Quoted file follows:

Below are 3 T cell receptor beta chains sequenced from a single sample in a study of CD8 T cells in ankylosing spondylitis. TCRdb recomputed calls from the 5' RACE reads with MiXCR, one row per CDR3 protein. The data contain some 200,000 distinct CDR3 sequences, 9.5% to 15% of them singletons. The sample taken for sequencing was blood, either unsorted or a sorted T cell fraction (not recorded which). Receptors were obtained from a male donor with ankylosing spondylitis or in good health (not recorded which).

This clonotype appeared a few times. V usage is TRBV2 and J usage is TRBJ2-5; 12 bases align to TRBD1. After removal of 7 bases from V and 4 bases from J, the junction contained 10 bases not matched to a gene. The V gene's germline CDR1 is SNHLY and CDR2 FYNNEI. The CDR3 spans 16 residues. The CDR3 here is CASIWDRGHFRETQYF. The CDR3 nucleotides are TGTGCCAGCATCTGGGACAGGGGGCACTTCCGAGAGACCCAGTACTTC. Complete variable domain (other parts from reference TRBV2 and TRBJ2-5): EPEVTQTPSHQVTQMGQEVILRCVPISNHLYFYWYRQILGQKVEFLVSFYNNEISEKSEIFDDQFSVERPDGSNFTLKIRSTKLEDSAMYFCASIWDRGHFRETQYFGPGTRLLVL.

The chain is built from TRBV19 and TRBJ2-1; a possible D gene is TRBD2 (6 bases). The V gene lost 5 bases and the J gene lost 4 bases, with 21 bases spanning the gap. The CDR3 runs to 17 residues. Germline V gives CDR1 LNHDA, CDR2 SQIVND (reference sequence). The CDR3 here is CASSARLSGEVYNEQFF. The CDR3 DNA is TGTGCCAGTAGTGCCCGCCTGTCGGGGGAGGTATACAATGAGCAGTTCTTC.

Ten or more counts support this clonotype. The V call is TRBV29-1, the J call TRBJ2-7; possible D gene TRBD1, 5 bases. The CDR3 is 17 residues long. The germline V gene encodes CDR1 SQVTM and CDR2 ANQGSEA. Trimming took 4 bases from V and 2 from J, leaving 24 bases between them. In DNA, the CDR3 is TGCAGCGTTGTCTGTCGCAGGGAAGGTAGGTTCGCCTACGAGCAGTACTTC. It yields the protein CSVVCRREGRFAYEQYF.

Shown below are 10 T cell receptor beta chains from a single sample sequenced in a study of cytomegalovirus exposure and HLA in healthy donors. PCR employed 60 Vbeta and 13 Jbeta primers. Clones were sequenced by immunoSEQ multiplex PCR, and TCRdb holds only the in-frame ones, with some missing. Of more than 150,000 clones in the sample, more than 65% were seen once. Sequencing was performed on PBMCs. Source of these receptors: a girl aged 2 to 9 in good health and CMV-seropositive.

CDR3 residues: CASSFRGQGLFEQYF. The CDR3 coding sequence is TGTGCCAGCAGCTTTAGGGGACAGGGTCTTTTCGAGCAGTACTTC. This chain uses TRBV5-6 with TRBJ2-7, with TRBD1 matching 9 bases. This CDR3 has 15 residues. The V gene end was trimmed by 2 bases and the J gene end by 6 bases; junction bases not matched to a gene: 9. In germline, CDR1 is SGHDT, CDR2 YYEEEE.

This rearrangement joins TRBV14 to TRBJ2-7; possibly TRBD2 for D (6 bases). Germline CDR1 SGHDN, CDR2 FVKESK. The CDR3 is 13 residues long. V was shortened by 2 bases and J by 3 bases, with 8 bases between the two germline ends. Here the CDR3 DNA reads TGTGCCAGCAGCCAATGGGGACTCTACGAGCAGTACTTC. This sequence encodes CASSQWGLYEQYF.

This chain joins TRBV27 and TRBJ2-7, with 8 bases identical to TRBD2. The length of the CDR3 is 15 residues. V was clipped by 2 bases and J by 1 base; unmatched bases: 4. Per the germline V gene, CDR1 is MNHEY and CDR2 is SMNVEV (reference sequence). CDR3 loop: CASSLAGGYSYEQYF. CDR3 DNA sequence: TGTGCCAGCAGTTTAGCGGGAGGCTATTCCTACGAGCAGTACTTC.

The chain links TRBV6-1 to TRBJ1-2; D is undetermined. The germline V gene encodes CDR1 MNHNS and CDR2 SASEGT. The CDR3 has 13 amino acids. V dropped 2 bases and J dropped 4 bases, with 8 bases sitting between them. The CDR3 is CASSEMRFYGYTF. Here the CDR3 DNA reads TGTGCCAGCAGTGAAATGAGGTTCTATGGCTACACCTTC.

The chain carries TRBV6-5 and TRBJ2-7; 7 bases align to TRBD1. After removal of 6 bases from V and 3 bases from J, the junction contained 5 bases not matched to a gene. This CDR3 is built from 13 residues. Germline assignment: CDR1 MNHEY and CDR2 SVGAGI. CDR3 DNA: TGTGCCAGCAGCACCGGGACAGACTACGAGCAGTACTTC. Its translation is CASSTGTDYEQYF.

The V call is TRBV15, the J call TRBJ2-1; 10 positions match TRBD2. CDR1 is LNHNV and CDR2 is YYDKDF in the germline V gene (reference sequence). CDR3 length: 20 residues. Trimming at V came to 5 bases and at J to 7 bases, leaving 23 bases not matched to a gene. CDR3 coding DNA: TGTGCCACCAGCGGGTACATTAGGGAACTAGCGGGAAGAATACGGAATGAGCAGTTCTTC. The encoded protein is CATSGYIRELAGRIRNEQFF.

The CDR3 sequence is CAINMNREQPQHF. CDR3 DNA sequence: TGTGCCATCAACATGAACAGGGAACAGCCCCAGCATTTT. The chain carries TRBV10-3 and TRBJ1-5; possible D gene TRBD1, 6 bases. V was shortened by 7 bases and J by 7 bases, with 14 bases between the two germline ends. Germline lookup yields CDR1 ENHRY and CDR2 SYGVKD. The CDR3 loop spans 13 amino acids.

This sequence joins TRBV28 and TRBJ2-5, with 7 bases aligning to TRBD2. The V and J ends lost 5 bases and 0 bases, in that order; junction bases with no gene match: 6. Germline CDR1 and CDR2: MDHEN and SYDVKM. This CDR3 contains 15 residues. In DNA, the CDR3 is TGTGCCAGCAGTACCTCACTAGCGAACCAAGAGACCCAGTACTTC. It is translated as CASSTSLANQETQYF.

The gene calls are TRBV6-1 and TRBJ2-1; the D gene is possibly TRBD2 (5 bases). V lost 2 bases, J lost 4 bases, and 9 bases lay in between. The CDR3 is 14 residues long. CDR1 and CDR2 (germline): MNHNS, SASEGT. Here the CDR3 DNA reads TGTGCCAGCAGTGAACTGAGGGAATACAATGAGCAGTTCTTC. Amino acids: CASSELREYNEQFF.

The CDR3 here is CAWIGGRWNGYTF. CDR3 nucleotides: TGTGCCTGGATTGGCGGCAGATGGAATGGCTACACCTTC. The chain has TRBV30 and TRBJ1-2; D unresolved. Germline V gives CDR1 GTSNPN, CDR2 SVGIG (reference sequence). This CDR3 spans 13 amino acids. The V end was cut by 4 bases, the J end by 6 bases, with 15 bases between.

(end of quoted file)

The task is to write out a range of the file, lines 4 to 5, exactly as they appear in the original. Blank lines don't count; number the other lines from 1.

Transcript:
Ten or more counts support this clonotype. The V call is TRBV29-1, the J call TRBJ2-7; possible D gene TRBD1, 5 bases. The CDR3 is 17 residues long. The germline V gene encodes CDR1 SQVTM and CDR2 ANQGSEA. Trimming took 4 bases from V and 2 from J, leaving 24 bases between them. In DNA, the CDR3 is TGCAGCGTTGTCTGTCGCAGGGAAGGTAGGTTCGCCTACGAGCAGTACTTC. It yields the protein CSVVCRREGRFAYEQYF.

Shown below are 10 T cell receptor beta chains from a single sample sequenced in a study of cytomegalovirus exposure and HLA in healthy donors. PCR employed 60 Vbeta and 13 Jbeta primers. Clones were sequenced by immunoSEQ multiplex PCR, and TCRdb holds only the in-frame ones, with some missing. Of more than 150,000 clones in the sample, more than 65% were seen once. Sequencing was performed on PBMCs. Source of these receptors: a girl aged 2 to 9 in good health and CMV-seropositive.